Dear Journal, Weekends at work are always interesting because so many people who don’t shop during the week show up in droves on Saturday or Sunday and make the time go faster with their questions. Besides, it gives me time and opportunity to people watch, the clear highlight to most of my days. Today, for … Continue reading Dear Journal: People Watching
The terminal is huge. I should know. I’ve been wandering around it for the past hour, people watching. You’ve done it before. Don’t pretend you haven’t. It’s easy. Just sit down in a spot and pretend to be doing something else. Periodically check your watch, or study your fingernails, or even put on your sunglasses and pretend to be asleep. Then just listen to what’s going on around you. You’d be surprised at what you’re privy to when people don’t know you’re watching or listening to them.
But finding a spot to stop is tricky, because terminals work in cycles, just like anywhere else. Planes aren’t always taking off or arriving, but when they do either of these two things mad rushes ensue at different parts of the vast terminal. There are people running late who are dodging others left and right to try and make it to their gate. There are people who are hurrying to line up because they know how long it takes to board the airplane and they want to be able to relax in their seats as soon as possible. There are people who are waiting for others to get off the plane so they can embrace and appreciate a closeness that has been absent as long as they have been separated.
So I stop at Gate D44 because it’s not crowded with people in line for a flight or with people waiting to greet those disembarking from a flight. In fact, only two small groups of people are in the chairs servicing the gate. I glance briefly at the board and see that the next flight to Stockholm leaves from this gate in three hours. I sit down. I’m not going to Stockholm but I’m interested to see who is. This is the glory of watching and listening to strangers. I put on my sunglasses and lean back in my chair. I am directly across from the nearest small group of passengers, three people who somewhat resemble each other.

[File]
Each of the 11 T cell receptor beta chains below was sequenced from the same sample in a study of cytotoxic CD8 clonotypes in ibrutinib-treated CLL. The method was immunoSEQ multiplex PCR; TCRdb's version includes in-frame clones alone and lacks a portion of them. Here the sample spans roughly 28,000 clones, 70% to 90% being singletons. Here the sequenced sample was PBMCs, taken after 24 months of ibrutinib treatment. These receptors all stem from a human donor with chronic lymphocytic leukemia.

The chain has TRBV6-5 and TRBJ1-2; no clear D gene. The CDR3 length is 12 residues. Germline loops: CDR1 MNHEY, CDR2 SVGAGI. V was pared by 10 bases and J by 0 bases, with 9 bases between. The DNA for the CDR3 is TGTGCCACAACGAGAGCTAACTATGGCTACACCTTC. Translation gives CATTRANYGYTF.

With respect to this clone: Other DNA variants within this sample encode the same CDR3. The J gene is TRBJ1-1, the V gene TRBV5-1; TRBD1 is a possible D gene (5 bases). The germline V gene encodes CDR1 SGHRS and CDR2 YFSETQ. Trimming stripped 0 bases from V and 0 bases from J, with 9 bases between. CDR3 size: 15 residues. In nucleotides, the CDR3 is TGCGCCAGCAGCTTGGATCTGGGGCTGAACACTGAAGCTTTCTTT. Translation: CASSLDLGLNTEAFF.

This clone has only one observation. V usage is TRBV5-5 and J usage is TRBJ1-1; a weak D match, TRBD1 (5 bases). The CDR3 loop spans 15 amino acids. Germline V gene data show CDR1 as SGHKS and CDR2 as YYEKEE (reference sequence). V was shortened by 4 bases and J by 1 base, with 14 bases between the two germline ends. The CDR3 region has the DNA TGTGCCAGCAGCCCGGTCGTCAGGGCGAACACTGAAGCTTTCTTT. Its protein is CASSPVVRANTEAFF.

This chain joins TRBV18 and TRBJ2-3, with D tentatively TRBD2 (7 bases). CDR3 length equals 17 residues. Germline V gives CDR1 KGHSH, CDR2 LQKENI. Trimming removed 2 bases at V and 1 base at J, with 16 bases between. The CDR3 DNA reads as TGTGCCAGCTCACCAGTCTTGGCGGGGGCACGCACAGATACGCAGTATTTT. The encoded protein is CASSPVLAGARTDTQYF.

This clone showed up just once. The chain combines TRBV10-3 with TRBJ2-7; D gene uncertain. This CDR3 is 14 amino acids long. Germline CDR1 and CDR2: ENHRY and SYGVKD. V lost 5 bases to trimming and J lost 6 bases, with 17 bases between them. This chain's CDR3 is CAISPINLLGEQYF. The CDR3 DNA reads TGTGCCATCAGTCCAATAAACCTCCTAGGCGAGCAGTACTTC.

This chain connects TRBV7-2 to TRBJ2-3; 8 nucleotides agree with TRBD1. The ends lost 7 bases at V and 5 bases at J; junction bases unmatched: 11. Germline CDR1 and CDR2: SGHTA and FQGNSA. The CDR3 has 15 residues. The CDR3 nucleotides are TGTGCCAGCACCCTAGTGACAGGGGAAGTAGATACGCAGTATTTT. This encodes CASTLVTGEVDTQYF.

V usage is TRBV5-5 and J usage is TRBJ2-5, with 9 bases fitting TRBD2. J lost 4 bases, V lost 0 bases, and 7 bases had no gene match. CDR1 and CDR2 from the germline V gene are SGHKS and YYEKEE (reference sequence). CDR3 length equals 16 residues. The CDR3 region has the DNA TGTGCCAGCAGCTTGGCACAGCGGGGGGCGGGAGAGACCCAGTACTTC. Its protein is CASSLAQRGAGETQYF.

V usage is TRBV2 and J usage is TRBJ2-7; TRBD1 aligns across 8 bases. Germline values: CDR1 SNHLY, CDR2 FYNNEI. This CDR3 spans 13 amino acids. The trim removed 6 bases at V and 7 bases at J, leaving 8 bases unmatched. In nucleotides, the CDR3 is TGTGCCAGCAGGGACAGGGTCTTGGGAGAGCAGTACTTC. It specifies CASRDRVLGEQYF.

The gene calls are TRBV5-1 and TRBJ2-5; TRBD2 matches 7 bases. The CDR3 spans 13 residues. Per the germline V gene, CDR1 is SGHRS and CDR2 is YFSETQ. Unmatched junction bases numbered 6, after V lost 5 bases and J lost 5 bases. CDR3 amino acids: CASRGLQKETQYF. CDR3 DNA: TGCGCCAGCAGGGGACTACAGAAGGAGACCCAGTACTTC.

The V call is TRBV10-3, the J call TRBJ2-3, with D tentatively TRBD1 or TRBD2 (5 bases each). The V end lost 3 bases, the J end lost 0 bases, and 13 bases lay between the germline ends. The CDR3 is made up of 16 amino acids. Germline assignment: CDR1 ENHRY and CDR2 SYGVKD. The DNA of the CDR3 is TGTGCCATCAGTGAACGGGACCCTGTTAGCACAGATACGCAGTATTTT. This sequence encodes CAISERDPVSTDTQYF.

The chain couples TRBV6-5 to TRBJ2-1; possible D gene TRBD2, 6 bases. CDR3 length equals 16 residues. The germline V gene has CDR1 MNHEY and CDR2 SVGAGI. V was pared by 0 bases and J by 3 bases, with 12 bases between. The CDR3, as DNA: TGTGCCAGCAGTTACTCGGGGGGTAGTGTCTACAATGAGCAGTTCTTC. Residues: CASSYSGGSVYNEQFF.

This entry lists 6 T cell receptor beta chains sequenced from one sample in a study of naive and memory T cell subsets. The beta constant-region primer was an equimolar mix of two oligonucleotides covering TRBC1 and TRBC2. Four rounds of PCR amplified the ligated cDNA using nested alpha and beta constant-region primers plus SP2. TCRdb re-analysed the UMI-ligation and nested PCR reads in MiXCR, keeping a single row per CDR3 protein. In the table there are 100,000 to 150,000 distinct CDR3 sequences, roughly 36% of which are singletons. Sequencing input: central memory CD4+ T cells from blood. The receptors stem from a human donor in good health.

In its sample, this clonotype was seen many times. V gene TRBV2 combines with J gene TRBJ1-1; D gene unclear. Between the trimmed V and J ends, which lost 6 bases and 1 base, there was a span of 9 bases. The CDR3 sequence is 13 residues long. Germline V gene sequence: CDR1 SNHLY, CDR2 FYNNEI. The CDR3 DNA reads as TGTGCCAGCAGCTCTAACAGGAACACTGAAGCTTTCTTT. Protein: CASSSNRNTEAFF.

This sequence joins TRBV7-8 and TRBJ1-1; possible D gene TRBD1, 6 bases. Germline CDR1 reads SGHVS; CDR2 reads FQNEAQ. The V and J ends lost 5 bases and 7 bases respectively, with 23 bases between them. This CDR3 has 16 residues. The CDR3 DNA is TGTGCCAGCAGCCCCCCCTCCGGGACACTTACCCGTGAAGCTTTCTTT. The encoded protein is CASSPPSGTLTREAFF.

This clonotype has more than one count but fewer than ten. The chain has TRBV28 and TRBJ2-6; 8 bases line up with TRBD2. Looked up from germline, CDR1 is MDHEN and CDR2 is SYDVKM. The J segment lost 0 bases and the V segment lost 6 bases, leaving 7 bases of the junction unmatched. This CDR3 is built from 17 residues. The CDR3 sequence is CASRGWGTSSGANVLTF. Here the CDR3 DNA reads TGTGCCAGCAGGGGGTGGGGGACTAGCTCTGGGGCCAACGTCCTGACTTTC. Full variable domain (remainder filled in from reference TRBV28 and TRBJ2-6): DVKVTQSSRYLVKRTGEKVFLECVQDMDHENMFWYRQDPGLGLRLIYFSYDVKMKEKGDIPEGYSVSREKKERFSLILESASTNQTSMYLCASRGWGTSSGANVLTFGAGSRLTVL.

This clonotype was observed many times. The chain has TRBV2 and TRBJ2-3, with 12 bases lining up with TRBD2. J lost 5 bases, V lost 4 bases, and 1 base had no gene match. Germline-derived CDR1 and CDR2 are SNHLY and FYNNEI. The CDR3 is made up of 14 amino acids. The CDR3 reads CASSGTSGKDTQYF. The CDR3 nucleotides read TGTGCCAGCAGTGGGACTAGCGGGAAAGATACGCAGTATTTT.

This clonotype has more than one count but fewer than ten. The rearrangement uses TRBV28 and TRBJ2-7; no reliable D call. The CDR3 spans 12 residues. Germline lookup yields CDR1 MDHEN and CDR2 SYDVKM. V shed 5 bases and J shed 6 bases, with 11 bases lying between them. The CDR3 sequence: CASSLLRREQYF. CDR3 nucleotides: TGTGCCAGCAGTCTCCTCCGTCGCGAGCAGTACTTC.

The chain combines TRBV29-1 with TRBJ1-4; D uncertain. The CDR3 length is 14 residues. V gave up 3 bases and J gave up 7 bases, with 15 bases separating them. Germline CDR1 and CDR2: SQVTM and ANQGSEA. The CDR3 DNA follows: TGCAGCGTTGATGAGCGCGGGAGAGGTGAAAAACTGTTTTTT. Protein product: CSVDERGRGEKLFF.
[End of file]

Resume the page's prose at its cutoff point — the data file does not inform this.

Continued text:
“I wish we didn’t have to get here so early,” the girl with blonde hair says. She is probably 15 years old, and already bored with the grand adventure. She is wearing a white t-shirt and short shorts. She pops her gum and I am reminded of when I used to pop my gum. Continue reading “The Terminal”
An old homeless man is screaming at me. He is as drunk as the day is long, and I wonder where he procured alcohol from. Did someone hand over some of their hard earned money knowing what he would do with it? Is it possible he was holding up one of those “Will Work For Food” signs that seemed so popular in the ’90s and suckered in some bystanders, thinking he would actually work for them or that he actually wanted food? And he’s yelling at me in some language I am not familiar with as I stand in line to get tickets for the next train to New Jersey. I don’t even want to go to New Jersey, the land of a thousand sewers and of the Holland Tunnel, or at least a part of that illustrious tunnel. I would really rather go home and go to sleep but I know she’s waiting for me in Secaucus, in the Radisson Hotel where they put mints on the pillow and the keys are really cards.
He finally moves on after I pay him no mind, that homeless man who is drunk on cheap wine, replaced by a woman who had been hidden by his bulk. She is his opposite, sporting a stylish tweed jacket with jewels for buttons and smelling of jasmine with a hint of honeysuckle. I only know those scents because my soap is made of the self-same, and I wonder if somehow the two of us, strangers until this moment, share the same soap. I also wonder what else we possibly share, and I am reminded that this is a small world after all, whether or not we’re on that creepy ride made so popular in the Magic Kingdom. We are six degrees separated from each other, but we probably share at least one Facebook friend. I don’t talk to her, though, as the sounds of the old man’s screams still echo in my ear.
And she’s wearing white pants, even though it’s after Labor Day, but they still suit her, fitting tightly to her body. I don’t stare too long, though, because I know she will notice. She seems like one of those women who notice those things, not like the millions who are oblivious to leering guys. Continue reading “@ 30th Street Station”
“Tall no foam decaf soy latte with room for cream and sugar. Lots of it.” I stand in line behind this idiot at Starbucks, making strange faces that might come off looking like sexual arousal for some odd reason, but that are really faces of disgust. I mean, seriously? If you’re going to buy a … Continue reading Tall No Foam Decaf Soy Latte Guy
As I sit here I am inundated with inane conversations from every side. And it’s the one time I can honestly feel invisible. As long as I keep my head down, and as long as I’m looking at my phone while I piece this post together, I will continue to be so. And the things … Continue reading @ The Library